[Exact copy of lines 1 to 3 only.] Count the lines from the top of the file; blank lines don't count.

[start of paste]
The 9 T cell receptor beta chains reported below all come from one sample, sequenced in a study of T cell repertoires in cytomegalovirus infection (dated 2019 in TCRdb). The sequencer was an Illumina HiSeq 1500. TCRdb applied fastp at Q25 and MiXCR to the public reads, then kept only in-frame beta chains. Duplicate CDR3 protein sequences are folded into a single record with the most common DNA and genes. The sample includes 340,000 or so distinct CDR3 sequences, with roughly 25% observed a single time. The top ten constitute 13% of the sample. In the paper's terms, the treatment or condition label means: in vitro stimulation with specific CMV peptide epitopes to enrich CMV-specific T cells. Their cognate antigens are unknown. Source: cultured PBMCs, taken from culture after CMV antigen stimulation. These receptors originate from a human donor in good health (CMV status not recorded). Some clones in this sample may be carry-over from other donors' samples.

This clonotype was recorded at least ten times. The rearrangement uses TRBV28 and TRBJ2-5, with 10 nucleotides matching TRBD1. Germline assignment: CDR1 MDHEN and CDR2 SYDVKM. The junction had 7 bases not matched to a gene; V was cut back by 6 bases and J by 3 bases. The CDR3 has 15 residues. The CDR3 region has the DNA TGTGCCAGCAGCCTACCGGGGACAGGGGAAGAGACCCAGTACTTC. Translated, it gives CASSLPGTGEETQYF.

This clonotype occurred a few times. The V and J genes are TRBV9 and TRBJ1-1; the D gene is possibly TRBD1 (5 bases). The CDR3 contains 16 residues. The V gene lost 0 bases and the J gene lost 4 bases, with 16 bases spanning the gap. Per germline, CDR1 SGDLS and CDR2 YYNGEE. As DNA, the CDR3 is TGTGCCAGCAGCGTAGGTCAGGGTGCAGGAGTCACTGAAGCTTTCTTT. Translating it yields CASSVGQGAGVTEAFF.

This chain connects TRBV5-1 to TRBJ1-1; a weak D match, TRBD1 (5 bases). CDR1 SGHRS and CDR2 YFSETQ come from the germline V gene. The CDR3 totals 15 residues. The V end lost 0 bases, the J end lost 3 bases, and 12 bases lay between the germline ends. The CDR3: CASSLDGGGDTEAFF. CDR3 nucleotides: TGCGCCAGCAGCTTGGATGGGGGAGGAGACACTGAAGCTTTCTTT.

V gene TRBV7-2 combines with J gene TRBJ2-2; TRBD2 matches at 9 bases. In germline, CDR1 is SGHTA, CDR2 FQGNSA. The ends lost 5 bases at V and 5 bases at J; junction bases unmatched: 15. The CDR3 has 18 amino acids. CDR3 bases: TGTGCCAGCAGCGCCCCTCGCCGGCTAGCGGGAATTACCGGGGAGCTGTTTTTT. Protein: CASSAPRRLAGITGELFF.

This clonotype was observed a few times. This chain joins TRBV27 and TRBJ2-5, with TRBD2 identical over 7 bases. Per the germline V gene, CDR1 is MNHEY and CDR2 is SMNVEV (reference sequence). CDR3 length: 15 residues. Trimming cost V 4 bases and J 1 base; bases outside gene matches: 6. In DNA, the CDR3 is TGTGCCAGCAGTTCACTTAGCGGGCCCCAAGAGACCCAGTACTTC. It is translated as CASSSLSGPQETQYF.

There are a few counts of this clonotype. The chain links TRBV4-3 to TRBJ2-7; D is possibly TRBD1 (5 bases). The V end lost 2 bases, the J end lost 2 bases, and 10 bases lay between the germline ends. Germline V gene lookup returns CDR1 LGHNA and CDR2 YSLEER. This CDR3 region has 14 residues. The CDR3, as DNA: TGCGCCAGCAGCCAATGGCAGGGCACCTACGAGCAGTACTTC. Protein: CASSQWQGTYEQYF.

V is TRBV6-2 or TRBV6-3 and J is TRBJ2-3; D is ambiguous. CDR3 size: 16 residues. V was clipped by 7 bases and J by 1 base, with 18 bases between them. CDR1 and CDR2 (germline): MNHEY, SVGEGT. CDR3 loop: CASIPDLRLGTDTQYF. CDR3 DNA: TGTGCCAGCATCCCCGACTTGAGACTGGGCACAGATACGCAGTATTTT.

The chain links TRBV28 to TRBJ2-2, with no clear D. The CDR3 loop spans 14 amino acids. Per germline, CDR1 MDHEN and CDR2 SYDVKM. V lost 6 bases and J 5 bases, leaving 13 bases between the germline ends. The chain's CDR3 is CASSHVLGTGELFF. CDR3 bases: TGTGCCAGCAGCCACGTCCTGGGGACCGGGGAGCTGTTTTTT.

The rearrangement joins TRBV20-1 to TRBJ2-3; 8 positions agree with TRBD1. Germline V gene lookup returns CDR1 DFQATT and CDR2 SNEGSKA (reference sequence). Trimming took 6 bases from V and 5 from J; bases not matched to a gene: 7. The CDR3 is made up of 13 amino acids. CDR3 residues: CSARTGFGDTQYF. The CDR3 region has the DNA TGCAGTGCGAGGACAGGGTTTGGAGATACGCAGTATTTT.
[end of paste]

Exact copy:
The 9 T cell receptor beta chains reported below all come from one sample, sequenced in a study of T cell repertoires in cytomegalovirus infection (dated 2019 in TCRdb). The sequencer was an Illumina HiSeq 1500. TCRdb applied fastp at Q25 and MiXCR to the public reads, then kept only in-frame beta chains. Duplicate CDR3 protein sequences are folded into a single record with the most common DNA and genes. The sample includes 340,000 or so distinct CDR3 sequences, with roughly 25% observed a single time. The top ten constitute 13% of the sample. In the paper's terms, the treatment or condition label means: in vitro stimulation with specific CMV peptide epitopes to enrich CMV-specific T cells. Their cognate antigens are unknown. Source: cultured PBMCs, taken from culture after CMV antigen stimulation. These receptors originate from a human donor in good health (CMV status not recorded). Some clones in this sample may be carry-over from other donors' samples.

This clonotype was recorded at least ten times. The rearrangement uses TRBV28 and TRBJ2-5, with 10 nucleotides matching TRBD1. Germline assignment: CDR1 MDHEN and CDR2 SYDVKM. The junction had 7 bases not matched to a gene; V was cut back by 6 bases and J by 3 bases. The CDR3 has 15 residues. The CDR3 region has the DNA TGTGCCAGCAGCCTACCGGGGACAGGGGAAGAGACCCAGTACTTC. Translated, it gives CASSLPGTGEETQYF.

This clonotype occurred a few times. The V and J genes are TRBV9 and TRBJ1-1; the D gene is possibly TRBD1 (5 bases). The CDR3 contains 16 residues. The V gene lost 0 bases and the J gene lost 4 bases, with 16 bases spanning the gap. Per germline, CDR1 SGDLS and CDR2 YYNGEE. As DNA, the CDR3 is TGTGCCAGCAGCGTAGGTCAGGGTGCAGGAGTCACTGAAGCTTTCTTT. Translating it yields CASSVGQGAGVTEAFF.